# Chemistry 12: Calculating changes in enthalpy [closed]

I was wondering if I could please get some help with this:

In a coffee-cup calorimeter $$\pu{100.0 mL}$$ of $$\pu{1.0 M}\ \ce{NaOH}$$ and $$\pu{100.0 mL}$$ of $$\pu{1.0 M}\ \ce{HCl}$$ are mixed. Both solutions are originally at $$\pu{24.6 ^\circ C}$$. After the reaction, the temperature is $$\pu{31.3 ^\circ C}$$. Assuming all solutions have a density of $$\pu{1.0 g/cm^3}$$ and a specific heat capacity of $$\pu{4.181 J/(g ^\circ C)}$$. What is the enthalpy change for the neutralization of $$\ce{HCl}$$ by $$\ce{NaOH}$$?"

This is what I did, but I'm not sure if it's correct:

\begin{align} q(\text{surroundings}) &= m \cdot c \cdot \Delta T\\ &= \pu{200 g} \cdot \pu{4.184 J/(g ^\circ C)} \cdot (\pu{31.3 ^\circ C} - \pu{24.6 ^\circ C})\\ &= \pu{5.61 kJ}\\[2em] q(\text{system}) - \pu{5.61 kJ} &= n \cdot \Delta H - \pu{5.61 kJ}\\ &= \pu{0.1 mol} \cdot \Delta H \end{align}

Thus: $$\Delta H = \pu{-56.1 kJ/mol}$$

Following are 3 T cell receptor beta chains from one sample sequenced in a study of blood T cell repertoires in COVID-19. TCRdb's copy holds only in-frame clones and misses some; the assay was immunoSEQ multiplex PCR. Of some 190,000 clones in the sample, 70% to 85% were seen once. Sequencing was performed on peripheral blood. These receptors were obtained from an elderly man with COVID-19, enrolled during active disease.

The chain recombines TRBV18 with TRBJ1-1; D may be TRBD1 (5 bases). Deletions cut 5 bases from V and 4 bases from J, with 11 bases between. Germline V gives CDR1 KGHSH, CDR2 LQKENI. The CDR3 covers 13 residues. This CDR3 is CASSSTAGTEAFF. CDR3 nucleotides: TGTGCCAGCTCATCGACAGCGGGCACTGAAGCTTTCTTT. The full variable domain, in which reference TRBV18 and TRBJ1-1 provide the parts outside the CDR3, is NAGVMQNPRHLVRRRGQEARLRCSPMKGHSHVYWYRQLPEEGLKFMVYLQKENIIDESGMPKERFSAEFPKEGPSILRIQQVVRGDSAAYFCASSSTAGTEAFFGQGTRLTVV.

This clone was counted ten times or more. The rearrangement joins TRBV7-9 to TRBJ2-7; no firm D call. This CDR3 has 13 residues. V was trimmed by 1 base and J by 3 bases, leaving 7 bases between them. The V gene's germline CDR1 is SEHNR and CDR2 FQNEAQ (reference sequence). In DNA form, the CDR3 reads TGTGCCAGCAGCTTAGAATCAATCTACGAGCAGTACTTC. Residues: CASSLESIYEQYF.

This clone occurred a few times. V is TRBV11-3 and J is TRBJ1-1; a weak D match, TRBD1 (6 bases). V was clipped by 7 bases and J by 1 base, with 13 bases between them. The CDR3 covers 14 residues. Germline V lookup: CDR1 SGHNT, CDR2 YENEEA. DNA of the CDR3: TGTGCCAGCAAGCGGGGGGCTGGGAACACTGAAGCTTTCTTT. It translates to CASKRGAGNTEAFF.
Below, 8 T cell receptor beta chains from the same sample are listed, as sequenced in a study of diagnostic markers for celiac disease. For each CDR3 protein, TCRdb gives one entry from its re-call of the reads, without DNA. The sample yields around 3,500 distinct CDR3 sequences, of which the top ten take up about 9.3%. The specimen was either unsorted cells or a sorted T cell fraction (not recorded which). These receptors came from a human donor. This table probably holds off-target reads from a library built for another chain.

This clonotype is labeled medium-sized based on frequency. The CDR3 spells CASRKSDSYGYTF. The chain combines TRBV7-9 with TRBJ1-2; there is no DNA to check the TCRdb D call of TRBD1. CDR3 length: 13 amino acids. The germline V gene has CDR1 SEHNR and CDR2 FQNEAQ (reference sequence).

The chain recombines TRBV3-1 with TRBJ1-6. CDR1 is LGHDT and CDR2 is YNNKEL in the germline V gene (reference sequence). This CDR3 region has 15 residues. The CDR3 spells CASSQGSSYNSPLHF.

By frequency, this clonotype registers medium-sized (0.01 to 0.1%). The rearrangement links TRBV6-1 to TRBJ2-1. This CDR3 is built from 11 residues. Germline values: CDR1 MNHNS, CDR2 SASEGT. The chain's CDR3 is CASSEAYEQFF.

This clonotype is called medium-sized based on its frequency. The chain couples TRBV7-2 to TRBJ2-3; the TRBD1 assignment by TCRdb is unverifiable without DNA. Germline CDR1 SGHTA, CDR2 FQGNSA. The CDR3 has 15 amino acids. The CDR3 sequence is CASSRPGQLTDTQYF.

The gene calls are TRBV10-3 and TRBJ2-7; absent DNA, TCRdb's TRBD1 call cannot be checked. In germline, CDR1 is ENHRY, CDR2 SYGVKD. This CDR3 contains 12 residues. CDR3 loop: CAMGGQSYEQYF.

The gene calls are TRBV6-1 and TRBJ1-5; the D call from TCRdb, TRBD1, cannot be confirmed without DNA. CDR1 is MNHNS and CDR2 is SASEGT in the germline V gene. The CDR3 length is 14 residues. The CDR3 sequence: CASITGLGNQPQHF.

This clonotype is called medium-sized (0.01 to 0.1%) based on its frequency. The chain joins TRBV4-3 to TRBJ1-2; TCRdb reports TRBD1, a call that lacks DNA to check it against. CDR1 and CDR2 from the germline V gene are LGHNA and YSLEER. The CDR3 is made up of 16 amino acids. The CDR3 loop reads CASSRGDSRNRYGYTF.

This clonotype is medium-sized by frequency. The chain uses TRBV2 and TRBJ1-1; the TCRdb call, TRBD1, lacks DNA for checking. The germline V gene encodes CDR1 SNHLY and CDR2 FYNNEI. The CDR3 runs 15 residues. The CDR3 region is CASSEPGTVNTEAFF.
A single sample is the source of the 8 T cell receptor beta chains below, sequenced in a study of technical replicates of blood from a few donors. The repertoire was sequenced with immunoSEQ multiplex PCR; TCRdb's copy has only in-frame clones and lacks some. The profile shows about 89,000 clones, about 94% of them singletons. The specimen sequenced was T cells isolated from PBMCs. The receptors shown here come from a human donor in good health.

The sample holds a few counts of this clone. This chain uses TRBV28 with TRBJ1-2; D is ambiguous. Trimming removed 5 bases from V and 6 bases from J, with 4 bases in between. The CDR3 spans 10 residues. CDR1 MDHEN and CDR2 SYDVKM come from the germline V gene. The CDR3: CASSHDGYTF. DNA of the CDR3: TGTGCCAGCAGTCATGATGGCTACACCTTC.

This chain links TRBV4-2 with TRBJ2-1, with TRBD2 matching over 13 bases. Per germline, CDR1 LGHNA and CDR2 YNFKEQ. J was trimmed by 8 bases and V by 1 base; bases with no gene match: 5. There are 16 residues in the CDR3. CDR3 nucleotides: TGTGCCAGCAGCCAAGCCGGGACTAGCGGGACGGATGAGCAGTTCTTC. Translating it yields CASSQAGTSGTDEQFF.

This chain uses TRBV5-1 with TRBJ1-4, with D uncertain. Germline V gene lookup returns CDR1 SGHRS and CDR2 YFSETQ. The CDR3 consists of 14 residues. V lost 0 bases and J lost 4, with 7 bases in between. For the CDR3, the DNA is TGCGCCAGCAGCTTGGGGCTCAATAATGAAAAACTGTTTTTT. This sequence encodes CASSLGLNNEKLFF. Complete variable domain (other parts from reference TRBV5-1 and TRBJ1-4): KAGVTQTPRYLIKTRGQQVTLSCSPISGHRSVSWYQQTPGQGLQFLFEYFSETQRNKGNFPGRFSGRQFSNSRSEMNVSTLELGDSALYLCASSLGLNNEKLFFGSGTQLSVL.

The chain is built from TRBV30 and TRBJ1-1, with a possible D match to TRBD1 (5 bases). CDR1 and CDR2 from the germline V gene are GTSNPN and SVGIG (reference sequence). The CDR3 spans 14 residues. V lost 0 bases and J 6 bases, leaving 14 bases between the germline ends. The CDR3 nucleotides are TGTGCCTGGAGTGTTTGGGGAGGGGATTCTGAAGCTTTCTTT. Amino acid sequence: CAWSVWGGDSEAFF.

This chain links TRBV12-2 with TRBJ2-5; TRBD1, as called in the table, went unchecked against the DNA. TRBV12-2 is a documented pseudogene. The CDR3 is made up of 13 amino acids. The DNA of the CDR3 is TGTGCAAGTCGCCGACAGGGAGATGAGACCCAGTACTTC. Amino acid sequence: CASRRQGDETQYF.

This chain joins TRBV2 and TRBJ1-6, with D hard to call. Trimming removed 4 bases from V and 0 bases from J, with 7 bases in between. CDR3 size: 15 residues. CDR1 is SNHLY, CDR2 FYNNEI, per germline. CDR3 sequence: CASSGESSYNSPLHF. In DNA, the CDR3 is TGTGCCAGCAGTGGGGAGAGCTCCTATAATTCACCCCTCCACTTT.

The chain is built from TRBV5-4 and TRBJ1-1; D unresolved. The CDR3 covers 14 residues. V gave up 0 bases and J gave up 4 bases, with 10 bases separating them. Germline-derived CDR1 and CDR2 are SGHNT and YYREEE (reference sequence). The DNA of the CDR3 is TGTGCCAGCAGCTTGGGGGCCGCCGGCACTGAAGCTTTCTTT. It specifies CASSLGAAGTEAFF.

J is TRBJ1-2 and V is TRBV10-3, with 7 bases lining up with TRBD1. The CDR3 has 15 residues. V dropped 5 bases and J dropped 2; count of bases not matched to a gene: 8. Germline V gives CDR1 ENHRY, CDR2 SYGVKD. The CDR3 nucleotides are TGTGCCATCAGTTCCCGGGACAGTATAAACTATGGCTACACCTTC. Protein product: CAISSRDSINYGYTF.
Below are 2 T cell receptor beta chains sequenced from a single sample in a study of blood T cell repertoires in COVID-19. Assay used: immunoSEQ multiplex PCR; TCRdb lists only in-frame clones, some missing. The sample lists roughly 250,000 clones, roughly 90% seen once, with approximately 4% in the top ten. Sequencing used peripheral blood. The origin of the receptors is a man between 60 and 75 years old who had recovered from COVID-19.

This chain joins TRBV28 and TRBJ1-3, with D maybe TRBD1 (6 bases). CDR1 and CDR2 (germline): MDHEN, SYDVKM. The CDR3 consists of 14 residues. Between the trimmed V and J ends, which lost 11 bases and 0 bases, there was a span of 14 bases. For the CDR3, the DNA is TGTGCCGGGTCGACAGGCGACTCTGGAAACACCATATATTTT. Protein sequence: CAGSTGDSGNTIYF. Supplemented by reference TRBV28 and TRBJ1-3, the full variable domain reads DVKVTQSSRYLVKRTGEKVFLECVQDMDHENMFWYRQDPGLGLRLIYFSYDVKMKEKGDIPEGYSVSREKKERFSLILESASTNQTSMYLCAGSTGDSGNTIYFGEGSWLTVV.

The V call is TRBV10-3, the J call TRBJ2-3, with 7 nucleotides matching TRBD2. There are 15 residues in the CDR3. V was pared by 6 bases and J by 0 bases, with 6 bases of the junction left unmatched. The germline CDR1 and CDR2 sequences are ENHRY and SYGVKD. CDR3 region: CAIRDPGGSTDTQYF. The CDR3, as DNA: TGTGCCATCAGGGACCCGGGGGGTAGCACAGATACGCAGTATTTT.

In general, homework is not welcome here in the forum, which is probably why your question was voted down. However, since you have already given a solution here and only ask for a confirmation, I want to be so nice and reply to your question.

Thus: $$Q(\text{neutralization}) + Q(\text{warm the solution}) + Q(\text{warm the calorimeter}) = 0$$
In your example, it is assumed for simplicity that the calorimeter does not consume heat to heat up. Therefore $$Q(\text{warm the calorimeter}) = 0$$.
\begin{align} Q(\text{neutralization}) + Q(\text{warm the solution}) &= 0\\ n \Delta H + m c \Delta T &= 0\\ n \Delta H &= - m c \Delta T\\ \Delta H &= -\frac{m c \Delta T}{n}\\ &= \frac{\pu{200 g} \cdot \pu{4.184 J/(g ^\circ C)} \cdot (\pu{31.3 ^\circ C} - \pu{24.6 ^\circ C})}{\pu{0.1 mol}}\\ &= \pu{-56.1 kJ/mol} \end{align}